The appeal of the Brandenburgs is complex, says Sellheim. “It’s this mixture of very recognizable melodies…the rhythm, the incredibly clear structure, and the beauty of the slow movements.” He elaborates, “They’ve become sort of a main staple of the repertory, and many people grew up with them.”
Bach wrote the six concertos in the early 18th century for the noble court in Brandenburg, a northeast German state. Perhaps because of its difficulty, his music languished unheard for over a century, but today it’s nearly as popular as Vivaldi’s Four Seasons.
Max Reger systematically studied Bach’s keyboard works and also created numerous transcriptions and arrangements of music by composers ranging from Bach to Hugo Wolf, his own contemporary. A friend of Richard Strauss and Hans Pfitzner, Reger is sometimes considered the musical link between Brahms and Schoenberg. “He was highly controversial,” says Sellheim. “He ventures out into unknown fields, particularly the piano music, but never crosses the line.”
“You have to realize,” he continues, “it was an incredible time around the turn of the century, 1900 – there was Wolf, and Strauss, and Ravel, and Debussy…they changed the course of music.” Born in 1873, Reger was a renowned organist known as “the second Bach” because of his keyboard skills. His compositions include modulations and structure flirting with 12-tone rows, but looking back to Baroque and Classical styles.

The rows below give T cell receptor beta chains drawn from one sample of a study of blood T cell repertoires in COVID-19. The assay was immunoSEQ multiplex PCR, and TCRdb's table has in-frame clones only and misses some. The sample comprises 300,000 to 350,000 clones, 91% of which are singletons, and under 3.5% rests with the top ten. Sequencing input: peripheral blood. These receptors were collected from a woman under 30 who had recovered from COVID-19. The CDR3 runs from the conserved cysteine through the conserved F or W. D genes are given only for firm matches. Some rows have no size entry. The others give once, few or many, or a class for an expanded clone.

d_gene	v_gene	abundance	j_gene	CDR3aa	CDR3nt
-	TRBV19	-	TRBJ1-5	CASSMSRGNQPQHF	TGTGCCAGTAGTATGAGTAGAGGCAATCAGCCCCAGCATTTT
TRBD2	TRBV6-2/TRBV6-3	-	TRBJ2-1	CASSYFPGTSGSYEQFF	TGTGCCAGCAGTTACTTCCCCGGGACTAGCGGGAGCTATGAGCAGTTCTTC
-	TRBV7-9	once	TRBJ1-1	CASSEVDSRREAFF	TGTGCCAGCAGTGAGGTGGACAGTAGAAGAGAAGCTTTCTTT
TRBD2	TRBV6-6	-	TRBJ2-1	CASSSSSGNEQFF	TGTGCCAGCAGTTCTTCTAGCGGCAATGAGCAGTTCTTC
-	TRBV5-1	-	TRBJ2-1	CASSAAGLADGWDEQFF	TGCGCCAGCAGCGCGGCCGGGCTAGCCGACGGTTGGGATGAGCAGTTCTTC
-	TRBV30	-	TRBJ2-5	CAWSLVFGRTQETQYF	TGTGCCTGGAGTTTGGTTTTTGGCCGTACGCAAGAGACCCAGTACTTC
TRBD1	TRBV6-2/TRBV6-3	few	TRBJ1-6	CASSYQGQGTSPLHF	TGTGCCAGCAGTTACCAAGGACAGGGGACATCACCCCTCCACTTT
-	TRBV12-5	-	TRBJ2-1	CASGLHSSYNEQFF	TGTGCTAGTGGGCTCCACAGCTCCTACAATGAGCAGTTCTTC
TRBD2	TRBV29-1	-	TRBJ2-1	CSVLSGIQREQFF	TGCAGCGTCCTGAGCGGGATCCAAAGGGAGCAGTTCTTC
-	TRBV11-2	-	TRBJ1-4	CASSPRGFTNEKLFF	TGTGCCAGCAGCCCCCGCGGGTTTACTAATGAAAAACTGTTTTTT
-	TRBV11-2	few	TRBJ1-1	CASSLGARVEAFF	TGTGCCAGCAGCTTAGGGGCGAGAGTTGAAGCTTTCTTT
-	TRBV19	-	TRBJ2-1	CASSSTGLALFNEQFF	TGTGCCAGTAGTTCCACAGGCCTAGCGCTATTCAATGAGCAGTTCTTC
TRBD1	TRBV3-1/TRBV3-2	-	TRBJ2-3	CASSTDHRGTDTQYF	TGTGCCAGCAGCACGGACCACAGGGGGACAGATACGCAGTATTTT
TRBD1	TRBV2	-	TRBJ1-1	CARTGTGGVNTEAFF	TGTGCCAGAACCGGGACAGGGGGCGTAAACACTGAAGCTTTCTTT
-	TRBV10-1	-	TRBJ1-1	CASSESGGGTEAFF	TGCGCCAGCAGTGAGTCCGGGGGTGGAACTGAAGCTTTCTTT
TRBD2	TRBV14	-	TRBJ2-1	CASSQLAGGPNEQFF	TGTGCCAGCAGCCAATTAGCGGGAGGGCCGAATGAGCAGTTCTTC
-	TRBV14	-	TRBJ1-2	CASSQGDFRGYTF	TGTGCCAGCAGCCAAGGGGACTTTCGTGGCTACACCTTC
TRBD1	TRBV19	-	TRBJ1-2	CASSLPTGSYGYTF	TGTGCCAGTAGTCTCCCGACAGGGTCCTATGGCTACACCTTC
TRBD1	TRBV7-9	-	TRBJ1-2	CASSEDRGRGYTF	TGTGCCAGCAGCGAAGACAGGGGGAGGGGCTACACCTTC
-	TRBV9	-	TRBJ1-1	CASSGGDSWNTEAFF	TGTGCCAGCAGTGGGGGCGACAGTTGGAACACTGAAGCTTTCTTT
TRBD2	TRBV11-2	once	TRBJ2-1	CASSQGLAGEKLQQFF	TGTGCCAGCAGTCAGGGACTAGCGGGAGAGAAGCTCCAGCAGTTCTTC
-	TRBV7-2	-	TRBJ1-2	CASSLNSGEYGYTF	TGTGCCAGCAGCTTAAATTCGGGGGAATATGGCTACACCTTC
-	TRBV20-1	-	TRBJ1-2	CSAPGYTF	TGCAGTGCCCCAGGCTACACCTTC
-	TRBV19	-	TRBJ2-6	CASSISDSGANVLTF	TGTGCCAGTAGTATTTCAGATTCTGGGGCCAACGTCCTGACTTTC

“Reger had no sympathy for the harpsichord,” Sellheim says, “but Bach on the modern piano is really no problem at all – it works very fine.” Reger’s transcriptions are hugely challenging for the performers – according to Sellheim, the composer said he had the “greatest fun” writing them, interweaving complex lines from numerous instruments into just 20 fingers on a single keyboard.
“It’s fun to play,” he adds, “and as always Bach is so enticing and so interesting, fascinating…not only in the technical and musical aspects, but also rhythm.” Sellheim pauses. “The feeling is always that Bach goes back to the core of music – he makes us clean and clear…it’s so revealing.” He laughs. “The cleaning process makes you sober, if you’re not sober before, and gets you back to the origins…you need to confess something – there is no hiding. Everything is completely open.”
The Festival’s president, Arizona native Scott Youngs, created a seven-year “American Bach” series in his position as director of music at All Saints’ Episcopal Church and Day School. After offering more than 50 cantatas along with Bach’s St. John and St. Matthew Passions, he continued by developing the Festival, a non-profit organization with its own board.
“We strive to present Bach’s music in a variety of ways,” says Youngs. “The music is so versatile and today’s taste so eclectic that we don’t feel constricted by any convention. At least one concert each year is slightly ‘off the wall.’” He continues, “This year’s concert for piano four hands…some portions are strictly from Bach’s scoring, and some portions are…through a much more Romantic and contemporary lens. Lots of notes!”
If you go
- Friday, January 11, 7:30PM at Central United Methodist Church, 1875 N. Central
Eckart Sellheim and Dian Baker play Reger’s transcriptions of Bach’s Brandenburg Concertos
- Saturday, January 12, 3PM at All Saints’ Episcopal Church, 6300 N. Central
David Enlow performs a dramatic recital on the Visser tracker organ
- Sunday, January 13, 3PM at Camelback Bible Church, 3900 E. Stanford Dr., Paradise Valley
The Festival Chamber Orchestra welcomes violin soloist Stephen Redfield and flute soloist Elizabeth Buck